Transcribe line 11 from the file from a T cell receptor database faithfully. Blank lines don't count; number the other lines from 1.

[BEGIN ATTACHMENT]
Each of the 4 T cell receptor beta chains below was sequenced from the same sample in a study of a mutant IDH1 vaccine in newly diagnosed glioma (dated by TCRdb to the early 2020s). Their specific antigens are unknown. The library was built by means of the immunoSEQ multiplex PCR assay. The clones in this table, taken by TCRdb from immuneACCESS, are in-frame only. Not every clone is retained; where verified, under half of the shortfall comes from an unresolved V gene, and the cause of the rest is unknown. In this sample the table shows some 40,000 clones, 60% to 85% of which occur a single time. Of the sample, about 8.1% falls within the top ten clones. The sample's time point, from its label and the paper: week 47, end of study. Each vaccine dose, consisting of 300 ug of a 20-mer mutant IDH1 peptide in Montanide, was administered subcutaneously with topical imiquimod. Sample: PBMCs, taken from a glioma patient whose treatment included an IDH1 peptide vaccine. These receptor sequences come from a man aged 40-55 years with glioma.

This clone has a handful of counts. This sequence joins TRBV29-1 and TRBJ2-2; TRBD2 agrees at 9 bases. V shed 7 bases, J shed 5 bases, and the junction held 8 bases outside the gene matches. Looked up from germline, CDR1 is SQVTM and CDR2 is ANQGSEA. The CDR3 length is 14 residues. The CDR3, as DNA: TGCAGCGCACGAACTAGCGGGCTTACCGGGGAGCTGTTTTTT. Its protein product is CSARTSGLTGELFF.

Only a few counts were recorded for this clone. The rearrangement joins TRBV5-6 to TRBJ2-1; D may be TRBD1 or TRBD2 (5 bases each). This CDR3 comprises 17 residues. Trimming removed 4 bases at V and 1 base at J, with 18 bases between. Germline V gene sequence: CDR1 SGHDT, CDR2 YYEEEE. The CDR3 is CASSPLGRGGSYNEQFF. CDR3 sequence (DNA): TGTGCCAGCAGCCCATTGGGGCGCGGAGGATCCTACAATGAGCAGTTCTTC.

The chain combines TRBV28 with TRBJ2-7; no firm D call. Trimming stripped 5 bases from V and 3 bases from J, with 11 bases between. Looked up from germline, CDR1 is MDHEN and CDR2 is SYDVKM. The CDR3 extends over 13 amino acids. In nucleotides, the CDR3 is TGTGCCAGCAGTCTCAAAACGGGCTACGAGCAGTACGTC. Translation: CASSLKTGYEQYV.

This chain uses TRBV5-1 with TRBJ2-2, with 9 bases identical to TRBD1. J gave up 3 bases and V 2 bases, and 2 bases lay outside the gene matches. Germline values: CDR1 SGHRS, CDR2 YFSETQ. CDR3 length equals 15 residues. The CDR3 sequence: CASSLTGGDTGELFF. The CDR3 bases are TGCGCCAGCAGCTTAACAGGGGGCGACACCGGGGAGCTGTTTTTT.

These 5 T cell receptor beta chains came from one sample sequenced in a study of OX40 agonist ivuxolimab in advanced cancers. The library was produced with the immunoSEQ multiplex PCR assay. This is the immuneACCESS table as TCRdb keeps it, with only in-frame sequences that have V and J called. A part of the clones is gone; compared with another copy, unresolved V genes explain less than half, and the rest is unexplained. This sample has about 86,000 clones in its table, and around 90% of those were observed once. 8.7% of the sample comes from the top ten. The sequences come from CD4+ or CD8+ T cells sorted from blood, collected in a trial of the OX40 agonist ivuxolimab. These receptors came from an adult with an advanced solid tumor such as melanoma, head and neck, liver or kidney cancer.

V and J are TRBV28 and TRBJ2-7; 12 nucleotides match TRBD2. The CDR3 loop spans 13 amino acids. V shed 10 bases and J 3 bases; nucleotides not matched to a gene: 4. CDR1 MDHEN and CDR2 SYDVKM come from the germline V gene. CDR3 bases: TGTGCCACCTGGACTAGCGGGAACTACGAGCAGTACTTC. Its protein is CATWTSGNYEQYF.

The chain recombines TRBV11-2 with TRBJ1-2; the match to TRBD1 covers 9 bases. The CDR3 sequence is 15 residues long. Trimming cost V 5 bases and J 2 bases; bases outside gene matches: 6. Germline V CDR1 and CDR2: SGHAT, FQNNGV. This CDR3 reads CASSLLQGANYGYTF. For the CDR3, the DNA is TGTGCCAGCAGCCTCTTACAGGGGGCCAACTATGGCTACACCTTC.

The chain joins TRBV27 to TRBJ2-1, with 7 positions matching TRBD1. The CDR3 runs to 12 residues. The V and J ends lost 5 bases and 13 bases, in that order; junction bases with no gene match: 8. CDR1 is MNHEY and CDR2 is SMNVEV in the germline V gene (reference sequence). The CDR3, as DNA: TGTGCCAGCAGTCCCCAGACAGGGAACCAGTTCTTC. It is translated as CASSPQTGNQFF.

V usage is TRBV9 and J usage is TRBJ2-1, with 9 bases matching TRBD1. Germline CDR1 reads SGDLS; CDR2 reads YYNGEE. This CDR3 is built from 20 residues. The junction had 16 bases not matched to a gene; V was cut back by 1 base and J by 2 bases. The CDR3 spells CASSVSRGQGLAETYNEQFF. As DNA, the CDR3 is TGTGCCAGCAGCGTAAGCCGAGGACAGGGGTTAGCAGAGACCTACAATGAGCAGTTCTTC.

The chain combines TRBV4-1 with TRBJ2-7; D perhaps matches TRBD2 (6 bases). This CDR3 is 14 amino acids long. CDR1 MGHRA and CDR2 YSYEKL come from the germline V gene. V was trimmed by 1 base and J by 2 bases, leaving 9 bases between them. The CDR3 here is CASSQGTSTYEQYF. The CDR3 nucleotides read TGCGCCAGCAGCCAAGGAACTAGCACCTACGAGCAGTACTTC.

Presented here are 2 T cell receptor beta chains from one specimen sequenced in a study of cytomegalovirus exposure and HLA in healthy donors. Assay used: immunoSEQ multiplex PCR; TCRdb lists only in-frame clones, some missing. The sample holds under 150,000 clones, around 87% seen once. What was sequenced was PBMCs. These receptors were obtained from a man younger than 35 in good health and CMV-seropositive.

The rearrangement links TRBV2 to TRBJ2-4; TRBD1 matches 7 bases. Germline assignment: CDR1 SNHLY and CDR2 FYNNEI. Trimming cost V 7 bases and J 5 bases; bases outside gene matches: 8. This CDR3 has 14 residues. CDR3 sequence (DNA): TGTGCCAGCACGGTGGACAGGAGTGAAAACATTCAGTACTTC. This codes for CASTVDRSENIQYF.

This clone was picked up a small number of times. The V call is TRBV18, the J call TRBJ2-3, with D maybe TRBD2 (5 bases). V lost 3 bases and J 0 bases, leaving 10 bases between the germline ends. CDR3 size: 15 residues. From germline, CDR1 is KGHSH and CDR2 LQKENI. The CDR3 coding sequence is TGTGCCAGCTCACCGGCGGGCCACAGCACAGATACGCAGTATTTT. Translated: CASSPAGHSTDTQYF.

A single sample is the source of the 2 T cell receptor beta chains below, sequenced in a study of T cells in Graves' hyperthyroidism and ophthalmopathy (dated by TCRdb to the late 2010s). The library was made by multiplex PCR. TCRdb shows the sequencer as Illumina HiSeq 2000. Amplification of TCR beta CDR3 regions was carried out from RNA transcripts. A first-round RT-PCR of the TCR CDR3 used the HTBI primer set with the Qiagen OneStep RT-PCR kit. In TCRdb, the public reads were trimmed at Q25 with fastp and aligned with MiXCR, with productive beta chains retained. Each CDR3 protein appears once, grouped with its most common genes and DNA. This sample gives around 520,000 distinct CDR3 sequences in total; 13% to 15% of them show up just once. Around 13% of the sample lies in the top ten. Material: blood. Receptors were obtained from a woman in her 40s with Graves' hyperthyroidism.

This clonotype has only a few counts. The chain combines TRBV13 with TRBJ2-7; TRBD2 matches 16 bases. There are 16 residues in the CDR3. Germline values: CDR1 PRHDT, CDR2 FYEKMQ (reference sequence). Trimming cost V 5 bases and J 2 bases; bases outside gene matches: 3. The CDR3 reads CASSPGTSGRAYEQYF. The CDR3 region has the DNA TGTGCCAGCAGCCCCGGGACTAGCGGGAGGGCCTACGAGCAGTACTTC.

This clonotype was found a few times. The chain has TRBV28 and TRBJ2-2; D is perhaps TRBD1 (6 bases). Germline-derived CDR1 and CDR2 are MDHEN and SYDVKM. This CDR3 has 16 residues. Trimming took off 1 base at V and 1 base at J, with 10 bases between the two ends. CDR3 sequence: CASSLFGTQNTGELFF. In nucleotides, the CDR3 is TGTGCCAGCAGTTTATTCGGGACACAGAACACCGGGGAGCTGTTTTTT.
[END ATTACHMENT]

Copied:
The chain combines TRBV4-1 with TRBJ2-7; D perhaps matches TRBD2 (6 bases). This CDR3 is 14 amino acids long. CDR1 MGHRA and CDR2 YSYEKL come from the germline V gene. V was trimmed by 1 base and J by 2 bases, leaving 9 bases between them. The CDR3 here is CASSQGTSTYEQYF. The CDR3 nucleotides read TGCGCCAGCAGCCAAGGAACTAGCACCTACGAGCAGTACTTC.